He rescheduled our interview because he was hosting clients at a private club on Cape Cod, and squeezed me in the next morning, before teeing off with a business group in Newport, R.I.

A short time ago, Parziale couldn’t imagine making a living this way. Now he’s the norm in elite amateur golf circles.

“I look around at the guys at the events I play, and they all have these jobs ,” he says.

His boss, Chief Executive Chip Gibson, says Parziale is good at bringing in business because he puts as much effort into building relationships as honing his game. A golf outing is merely an opportunity to build trust that can eventually lead to a deal, and it’s a misconception that people who golf during work hours don’t work hard, he says.

Barry Allison’s single-digit handicap is an asset in his role as a management consultant at Accenture , where he specialises in travel and hospitality. He splits time between Washington, D.C., and The Villages, Fla., a golf mecca that boasts more than 50 courses.

It can be hard to get to know people in distributed work environments, he says. Go golfing and you’ll learn a lot about someone’s temperament—especially after a bad shot.

“If you see a guy snap a club over his knee, you don’t know what he’s going to snap next,” Allison says.

Special access

On a recent afternoon I was a lunch guest at Brae Burn Country Club, a private enclave outside Boston that was the site of U.S. Golf Association championships won by legends like Walter Hagen and Bobby Jones. I parked in the second lot because the first one was full—on a Wednesday.

My host was Cullen Onstott, managing director of the Onstott Group executive search firm and a former collegiate golfer at Fairfield University. He explained one reason companies prize excellent golfers is they can put well-practiced swings on autopilot and devote most of their attention to chitchat.

It’s hard to talk with potential customers about their needs and interests when you’re hunting for errant shots in the woods. It’s also challenging if you show off.

The first hole at Brae Burn is a 318-yard par 4 that slopes down, enabling big hitters like Onstott to reach the putting green in a single stroke. But to stay close to his playing partners and keep the conversation flowing, he sometimes hits a shorter shot.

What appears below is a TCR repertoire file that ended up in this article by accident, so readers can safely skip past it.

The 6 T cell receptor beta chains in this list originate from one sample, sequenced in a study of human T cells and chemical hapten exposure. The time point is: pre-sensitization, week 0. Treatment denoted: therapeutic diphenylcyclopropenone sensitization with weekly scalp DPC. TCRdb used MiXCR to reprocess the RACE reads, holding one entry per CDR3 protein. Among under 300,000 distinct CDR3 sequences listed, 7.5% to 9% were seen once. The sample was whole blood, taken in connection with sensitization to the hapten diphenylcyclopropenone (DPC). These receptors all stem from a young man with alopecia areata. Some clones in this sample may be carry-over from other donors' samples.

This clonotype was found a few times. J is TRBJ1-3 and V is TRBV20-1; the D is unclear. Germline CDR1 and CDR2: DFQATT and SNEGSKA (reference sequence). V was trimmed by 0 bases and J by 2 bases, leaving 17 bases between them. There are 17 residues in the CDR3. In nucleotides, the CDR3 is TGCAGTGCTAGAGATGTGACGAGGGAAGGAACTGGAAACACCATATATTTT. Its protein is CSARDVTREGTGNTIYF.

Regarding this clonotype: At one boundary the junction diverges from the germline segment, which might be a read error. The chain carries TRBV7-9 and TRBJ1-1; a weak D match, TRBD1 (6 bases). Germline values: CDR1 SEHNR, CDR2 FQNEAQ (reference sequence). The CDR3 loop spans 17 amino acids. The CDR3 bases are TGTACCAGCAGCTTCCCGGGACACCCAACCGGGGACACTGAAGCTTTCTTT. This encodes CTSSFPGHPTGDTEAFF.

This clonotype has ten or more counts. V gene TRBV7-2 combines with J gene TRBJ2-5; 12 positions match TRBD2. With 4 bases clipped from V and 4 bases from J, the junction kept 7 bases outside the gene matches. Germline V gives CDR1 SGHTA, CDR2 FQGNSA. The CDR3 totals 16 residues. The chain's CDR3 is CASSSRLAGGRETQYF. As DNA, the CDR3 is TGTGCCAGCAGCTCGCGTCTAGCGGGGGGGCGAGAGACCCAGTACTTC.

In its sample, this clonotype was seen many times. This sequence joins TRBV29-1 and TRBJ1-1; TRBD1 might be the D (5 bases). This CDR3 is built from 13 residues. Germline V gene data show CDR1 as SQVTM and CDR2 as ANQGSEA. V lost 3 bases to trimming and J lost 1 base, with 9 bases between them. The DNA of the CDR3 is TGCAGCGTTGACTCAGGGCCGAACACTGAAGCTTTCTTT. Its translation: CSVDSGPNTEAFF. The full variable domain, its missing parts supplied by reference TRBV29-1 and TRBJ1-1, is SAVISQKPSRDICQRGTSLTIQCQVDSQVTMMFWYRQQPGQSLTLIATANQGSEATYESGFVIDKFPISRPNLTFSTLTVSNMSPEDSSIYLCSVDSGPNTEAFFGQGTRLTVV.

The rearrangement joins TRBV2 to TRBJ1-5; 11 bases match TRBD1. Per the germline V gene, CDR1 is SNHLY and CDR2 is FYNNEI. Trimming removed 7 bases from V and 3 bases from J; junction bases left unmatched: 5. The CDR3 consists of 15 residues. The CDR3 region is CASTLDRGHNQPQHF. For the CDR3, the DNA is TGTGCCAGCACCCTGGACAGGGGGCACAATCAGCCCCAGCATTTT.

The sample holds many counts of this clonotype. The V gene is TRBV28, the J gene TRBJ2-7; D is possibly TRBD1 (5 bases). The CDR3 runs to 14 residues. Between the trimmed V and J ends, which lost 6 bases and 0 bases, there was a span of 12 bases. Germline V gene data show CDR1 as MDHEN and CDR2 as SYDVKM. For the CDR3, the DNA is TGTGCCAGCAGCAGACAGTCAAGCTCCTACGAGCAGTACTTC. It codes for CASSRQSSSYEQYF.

Having an “in” at an exclusive club can make you a catch. Bo Burch, an executive recruiter in North Carolina, says clubs in his region tend to attract members according to their business sectors. One might be chock-full of real-estate investors while another has potential buyers of industrial manufacturing equipment.

Burch looks for candidates who are members of clubs that align with his clients’ industries, though he stresses that business acumen comes first when filling positions.

Tami McQueen, a former Division I tennis player and current chief marketing officer at Atlanta investment firm BIP Capital, signed up for private golf lessons this year. She had noticed colleagues were wearing polos with course logos and bringing their clubs to work. She wanted in.

McQueen joined business associates on the golf course for the first time in March at the PGA National Resort in Palm Beach Gardens, Fla. She has lowered her handicap to a respectable 26 and says her new skill lends a professional edge.

“To be able to say, ‘I can play with you and we can have those business meetings on the course’ definitely opens a lot more doors,” she says.

MOST POPULAR
11 ACRES ROAD, KELLYVILLE, NSW

This stylish family home combines a classic palette and finishes with a flexible floorplan

35 North Street Windsor

Just 55 minutes from Sydney, make this your creative getaway located in the majestic Hawkesbury region.